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What's the number of numbers between $1$ and $1,000,000$ whose digits sum is $30$?

So I thought of this as a stars and sticks problem, so in the case you have $35\choose 5$ numbers whose sum is $30$. But obviously this number of numbers includes many overlaps (if for instance the requested sum was $8$, then $80=800=8000=134=143=431$ etc.). How do I get rid of the overlaps (inclusion-exclusion)?

Thanks in advance for any assistance!

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Just a note: If each digit would be random from $\{0, \ldots, 9\}$ then the sum of $6$ digits would approximately be distributed as $\mathcal{N}(27, 99/2)$ leading to about $\approx 51,750$ out of every $1,000,000$ numbers with sum $30$. This is pretty close to the actual number. –  TMM May 11 '13 at 18:29
(The lazy Mathematica-answer is $50,877$.) –  TMM May 11 '13 at 19:53
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3 Answers

up vote 2 down vote accepted

The problem isn’t overlaps: it’s restricting the values to the range from $0$ through $9$. You’re looking for the number of solutions in non-negative integers to the equation


with the added requirement that $x_k\le 9$ for $k=1,\dots,6$: each of those solutions defines one of the numbers that you’re trying to count, and vice versa. The number of solutions without the upper bound restriction is, as you say,


However, some of those solutions require ‘digits’ greater than $9$. Start by counting the solutions in non-negative integers to $(1)$ that have $x_1\ge 10$. Those are clearly in one-to-one correspondence with solutions in non-negative integers to


where $y_1=x_1-10$, and you know how to compute their number. Call that number $n_1$. There are just as many solutions to $(1)$ that violate the upper bound on $x_2$, just as many again that violate the upper bound on $x_3$, and so on, so a better approximation to the solution to the original problem is


Of course this overcorrects, since it’s possible for a solution to $(1)$ to violate two of the upper bound constraints at once. You’ll have to calculate the number $n_2$ of solutions that have $x_1\ge 10$ and $x_2\ge 10$ and then add back the appropriate multiple of $n_2$. And since it’s actually possible to violate as many as three of the constraints at once, you’ll have to make one further inclusion-exclusion correction.

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Hi, thank you for the insight. I didn't think of the upper boundry! Now, as for you corrections. Would $n_1={20\choose 5}$? Also, I didn't understand your last paragraph. How can two of the upper bound constraints be violated at once? Or in short, I didn't understand the last paragraph idea :/ –  ohad May 11 '13 at 17:53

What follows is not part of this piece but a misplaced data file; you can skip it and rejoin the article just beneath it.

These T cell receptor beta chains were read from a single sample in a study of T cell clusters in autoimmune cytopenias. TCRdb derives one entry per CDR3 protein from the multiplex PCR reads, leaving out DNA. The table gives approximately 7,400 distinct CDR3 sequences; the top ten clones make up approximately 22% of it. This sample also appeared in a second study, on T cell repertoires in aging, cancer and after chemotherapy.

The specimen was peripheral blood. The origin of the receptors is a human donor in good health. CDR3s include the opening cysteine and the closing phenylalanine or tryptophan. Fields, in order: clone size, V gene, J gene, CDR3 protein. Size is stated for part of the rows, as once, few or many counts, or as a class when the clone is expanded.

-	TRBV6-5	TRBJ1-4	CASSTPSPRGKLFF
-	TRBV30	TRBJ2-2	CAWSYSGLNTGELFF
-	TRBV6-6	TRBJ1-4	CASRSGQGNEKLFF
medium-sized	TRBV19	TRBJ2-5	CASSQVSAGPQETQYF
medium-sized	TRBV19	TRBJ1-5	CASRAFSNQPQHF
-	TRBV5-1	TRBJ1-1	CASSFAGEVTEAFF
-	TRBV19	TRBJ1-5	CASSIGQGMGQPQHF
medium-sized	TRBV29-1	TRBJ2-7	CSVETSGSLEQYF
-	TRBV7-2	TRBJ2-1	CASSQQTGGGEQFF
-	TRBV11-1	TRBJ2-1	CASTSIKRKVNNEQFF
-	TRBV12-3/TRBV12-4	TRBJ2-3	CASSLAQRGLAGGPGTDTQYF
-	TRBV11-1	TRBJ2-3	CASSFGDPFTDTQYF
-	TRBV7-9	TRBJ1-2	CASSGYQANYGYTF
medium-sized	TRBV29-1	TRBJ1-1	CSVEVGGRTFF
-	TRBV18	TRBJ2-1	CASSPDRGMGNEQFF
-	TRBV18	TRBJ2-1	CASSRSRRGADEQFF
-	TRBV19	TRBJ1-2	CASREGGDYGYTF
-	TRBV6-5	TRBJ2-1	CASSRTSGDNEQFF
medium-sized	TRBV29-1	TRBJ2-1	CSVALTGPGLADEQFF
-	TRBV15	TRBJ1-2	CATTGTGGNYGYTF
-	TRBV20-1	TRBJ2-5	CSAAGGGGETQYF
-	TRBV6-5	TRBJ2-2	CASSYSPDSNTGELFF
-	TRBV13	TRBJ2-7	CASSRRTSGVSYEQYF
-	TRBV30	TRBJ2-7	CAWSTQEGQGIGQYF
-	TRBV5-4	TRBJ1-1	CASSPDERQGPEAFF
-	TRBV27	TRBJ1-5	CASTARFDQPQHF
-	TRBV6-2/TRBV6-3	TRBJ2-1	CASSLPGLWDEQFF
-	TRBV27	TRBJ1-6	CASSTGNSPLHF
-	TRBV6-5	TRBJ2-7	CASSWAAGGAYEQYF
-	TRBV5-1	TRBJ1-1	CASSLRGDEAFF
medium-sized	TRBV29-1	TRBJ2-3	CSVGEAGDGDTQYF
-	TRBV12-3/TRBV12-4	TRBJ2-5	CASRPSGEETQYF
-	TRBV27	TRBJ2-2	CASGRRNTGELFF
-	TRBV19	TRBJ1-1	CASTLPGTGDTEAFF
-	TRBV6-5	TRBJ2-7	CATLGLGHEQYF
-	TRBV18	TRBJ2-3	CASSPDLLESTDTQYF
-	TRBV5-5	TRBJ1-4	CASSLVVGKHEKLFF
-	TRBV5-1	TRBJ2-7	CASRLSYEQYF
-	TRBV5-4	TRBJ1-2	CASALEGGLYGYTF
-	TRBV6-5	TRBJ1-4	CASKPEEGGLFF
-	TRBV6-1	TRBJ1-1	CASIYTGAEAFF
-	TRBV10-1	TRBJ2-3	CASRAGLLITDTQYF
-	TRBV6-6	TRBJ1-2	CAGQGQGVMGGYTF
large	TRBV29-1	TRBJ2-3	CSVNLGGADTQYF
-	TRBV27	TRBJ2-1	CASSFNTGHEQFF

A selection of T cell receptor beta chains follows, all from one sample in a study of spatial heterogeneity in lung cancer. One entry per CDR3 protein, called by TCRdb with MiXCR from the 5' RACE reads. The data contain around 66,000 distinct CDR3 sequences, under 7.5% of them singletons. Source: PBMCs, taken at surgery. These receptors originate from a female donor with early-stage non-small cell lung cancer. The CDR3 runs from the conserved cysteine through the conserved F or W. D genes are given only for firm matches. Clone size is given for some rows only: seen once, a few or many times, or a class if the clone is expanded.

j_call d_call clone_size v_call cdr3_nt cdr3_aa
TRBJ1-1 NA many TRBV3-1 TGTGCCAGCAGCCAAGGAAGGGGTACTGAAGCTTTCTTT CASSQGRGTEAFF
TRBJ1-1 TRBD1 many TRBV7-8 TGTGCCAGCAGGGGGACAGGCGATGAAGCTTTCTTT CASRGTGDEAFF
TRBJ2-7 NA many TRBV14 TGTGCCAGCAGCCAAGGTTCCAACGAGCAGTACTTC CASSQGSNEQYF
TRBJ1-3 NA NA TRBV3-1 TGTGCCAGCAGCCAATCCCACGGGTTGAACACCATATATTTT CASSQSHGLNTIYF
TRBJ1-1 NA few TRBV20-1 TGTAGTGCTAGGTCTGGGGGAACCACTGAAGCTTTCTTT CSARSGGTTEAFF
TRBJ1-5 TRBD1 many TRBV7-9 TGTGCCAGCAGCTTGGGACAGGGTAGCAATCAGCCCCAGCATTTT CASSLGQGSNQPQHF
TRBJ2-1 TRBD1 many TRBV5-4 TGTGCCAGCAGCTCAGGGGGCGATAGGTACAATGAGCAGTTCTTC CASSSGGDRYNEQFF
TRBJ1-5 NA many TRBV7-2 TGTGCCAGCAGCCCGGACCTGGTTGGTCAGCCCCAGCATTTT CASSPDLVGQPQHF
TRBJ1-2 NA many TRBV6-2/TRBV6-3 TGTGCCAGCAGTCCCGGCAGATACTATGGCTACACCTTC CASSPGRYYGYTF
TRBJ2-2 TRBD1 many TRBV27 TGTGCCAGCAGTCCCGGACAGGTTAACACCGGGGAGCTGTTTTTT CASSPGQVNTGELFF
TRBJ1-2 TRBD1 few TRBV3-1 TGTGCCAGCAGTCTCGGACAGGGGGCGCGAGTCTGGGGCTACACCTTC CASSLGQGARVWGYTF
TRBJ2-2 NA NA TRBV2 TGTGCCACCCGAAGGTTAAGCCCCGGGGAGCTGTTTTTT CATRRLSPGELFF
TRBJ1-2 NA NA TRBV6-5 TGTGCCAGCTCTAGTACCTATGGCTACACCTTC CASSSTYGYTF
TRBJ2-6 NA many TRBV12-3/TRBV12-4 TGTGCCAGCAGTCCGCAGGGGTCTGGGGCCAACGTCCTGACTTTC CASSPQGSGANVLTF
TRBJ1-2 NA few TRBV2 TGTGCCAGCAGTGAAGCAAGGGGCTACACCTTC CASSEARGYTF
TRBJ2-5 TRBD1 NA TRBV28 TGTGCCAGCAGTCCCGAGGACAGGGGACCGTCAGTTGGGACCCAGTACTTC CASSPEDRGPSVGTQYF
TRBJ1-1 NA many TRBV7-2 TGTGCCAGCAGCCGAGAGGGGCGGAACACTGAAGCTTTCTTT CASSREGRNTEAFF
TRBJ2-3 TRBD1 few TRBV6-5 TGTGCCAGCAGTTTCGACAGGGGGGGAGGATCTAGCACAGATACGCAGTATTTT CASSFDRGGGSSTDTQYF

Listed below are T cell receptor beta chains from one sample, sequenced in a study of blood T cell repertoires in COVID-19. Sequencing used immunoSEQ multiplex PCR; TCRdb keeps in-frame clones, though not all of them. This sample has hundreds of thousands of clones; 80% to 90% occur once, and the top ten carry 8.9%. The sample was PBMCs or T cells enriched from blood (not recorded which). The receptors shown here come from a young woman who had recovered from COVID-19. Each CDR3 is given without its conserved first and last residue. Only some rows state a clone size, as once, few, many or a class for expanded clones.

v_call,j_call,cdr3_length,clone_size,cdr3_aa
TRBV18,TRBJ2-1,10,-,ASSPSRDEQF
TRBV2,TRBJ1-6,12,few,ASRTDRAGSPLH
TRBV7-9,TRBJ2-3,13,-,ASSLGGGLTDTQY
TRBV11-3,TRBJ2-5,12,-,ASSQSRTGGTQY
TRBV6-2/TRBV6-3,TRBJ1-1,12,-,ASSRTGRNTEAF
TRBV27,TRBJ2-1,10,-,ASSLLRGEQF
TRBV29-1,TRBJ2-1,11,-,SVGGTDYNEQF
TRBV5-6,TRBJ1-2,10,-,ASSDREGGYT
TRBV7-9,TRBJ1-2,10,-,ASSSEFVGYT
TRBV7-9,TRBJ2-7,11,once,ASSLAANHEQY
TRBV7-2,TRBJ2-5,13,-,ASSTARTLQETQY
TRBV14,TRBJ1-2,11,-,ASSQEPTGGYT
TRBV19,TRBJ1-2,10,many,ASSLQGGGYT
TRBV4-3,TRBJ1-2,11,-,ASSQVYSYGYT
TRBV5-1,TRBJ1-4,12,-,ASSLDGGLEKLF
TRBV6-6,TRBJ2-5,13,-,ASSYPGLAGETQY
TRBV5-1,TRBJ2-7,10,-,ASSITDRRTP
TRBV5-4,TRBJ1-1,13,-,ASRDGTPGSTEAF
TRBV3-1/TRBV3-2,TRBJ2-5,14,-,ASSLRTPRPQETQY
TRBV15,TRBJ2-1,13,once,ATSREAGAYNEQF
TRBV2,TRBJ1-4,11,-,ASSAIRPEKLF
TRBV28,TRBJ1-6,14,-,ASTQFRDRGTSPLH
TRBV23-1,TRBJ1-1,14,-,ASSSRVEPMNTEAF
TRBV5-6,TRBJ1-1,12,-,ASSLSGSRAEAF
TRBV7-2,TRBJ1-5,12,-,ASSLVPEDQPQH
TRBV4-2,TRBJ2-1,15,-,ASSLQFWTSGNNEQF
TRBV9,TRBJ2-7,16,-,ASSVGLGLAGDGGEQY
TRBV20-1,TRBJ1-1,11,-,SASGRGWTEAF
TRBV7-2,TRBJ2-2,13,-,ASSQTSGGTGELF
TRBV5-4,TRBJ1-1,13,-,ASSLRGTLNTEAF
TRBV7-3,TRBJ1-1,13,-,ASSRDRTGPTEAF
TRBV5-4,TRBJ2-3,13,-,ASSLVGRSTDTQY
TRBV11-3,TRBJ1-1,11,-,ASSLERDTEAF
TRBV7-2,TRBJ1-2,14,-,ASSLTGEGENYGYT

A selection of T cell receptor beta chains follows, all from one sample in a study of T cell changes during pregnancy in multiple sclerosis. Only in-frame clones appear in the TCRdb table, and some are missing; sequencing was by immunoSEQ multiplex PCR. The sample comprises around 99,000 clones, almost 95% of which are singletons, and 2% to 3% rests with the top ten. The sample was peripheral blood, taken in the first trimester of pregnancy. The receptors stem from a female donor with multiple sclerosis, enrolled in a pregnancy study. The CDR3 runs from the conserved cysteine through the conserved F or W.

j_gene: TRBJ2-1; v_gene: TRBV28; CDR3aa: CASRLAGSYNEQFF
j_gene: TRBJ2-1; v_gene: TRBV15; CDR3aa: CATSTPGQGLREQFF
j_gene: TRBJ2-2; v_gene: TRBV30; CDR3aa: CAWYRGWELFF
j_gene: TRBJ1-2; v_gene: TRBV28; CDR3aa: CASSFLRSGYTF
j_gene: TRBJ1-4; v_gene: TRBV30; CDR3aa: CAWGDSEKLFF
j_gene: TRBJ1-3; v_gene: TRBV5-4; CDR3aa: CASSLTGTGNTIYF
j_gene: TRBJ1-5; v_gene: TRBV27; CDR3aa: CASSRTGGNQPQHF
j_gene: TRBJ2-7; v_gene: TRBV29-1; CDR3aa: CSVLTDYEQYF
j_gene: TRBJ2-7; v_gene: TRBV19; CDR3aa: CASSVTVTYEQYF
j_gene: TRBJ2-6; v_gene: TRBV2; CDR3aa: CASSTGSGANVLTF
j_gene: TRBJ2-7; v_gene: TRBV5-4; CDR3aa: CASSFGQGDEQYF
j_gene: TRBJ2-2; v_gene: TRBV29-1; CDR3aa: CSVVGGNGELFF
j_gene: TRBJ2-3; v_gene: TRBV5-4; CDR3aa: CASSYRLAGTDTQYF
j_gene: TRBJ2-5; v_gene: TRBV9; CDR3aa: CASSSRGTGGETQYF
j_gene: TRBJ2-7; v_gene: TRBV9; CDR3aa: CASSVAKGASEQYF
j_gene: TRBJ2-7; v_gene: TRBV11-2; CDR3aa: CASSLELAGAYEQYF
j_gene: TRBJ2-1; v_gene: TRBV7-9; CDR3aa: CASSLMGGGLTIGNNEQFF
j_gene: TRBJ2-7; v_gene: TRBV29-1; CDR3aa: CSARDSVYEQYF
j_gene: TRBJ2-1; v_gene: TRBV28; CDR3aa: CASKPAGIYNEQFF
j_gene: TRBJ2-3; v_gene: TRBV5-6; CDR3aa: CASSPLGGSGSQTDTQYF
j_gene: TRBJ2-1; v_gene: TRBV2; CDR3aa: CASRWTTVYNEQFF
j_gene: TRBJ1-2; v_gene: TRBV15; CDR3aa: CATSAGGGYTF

@ohad: Calculating $n_1$ is a stars-and-bars problem: $n_1=\binom{20+6-1}{6-1}=\binom{25}5$. The solution $x_1=x_2=15$, $x_3=x_4=x_5=x_6=0$ violates the upper bound constraints on both $x_1$ and $x_2$. The $6$-‘digit’ number $(11)23(12)11$ violates the constraints on $x_1$ and $x_4$. –  Brian M. Scott May 11 '13 at 18:03
Yes, my mistake. I understand now why there can be two and even three violations on that constraint, but how does that reflect on the number of numbers? Thanks and sorry to bother you so much. –  ohad May 11 '13 at 18:15
@ohad: It means that when we subtract $6\binom{25}5$ to get rid of the solutions that exceed one of the bounds, each solution that exceeds two bounds get subtracted twice and therefore counted $-1$ times in the total $\binom{35}5-6\binom{25}5$. We want to count it $0$ times, so we have to add it back in. There are $\binom{15}5$ solutions to $(1)$ that exceed the bounds on $x_1$ and $x_2$ (why?), and there are $\binom62$ pairs of variables, so there are $\binom62\binom{15}5$ solutions to $(1)$ that violate at least two constraints and have to be added back in. But if you check, ... –  Brian M. Scott May 11 '13 at 18:19
... you’ll find that every solution that violates three constraints (and there are some) has been counted once in $\binom{35}5$, $3$ times in $6\binom{25}5$, and $3$ times in $\binom62\binom{15}5$ (why?), for a total of $1-3+3=1$ time. But we don’t want to count those solutions, so we need to subtract them from $\binom{35}5-6\binom{25}5+\binom62\binom{15}5$. And that’s the last such correction that’s needed, since it’s impossible to get a total of $30$ with $4$ or more variables violating the constraint. –  Brian M. Scott May 11 '13 at 18:21
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One looks for the number $N$ of integer solutions of $$ \sum_{i=1}^6n_i=30,\qquad 0\leqslant n_i\leqslant9. $$ Thus, $N$ is the coefficient of $x^{30}$ in the polynomial $$ \prod_{i=1}^6\sum_{n_i=0}^9x^{n_i}=\left(\frac{1-x^{10}}{1-x}\right)^6. $$ To compute $N$, note that $$ (1-x^{10})^6=\color{red}{1}-\color{red}{6}x^{10}+\color{red}{15}x^{20}-\color{red}{20}x^{30}+o(30), $$ and that $$ \frac{1}{(1-x)^6}=\sum_{k=0}^{30}\color{green}{{5+k\choose5}}x^k+o(30), $$ where $o(30)$ denotes terms of order at least $31$, hence $$ N=\color{red}{1}\cdot\color{green}{{5+30\choose5}}-\color{red}{6}\cdot\color{green}{{5+20\choose5}}+\color{red}{15}\cdot\color{green}{{5+10\choose5}}-\color{red}{20}\cdot\color{green}{{5+0\choose5}}=50877. $$

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If I remember correctly, this is the first exercise in Polya-Szego's treatise. –  Did May 11 '13 at 19:43
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HINT: Can you find the number of integer soloutions of the equation $$x_1+x_2+x_3+x_4+x_5+x_6=30$$ such that $0\leq x_i\leq 9$ for all $i$. Use generating functions!

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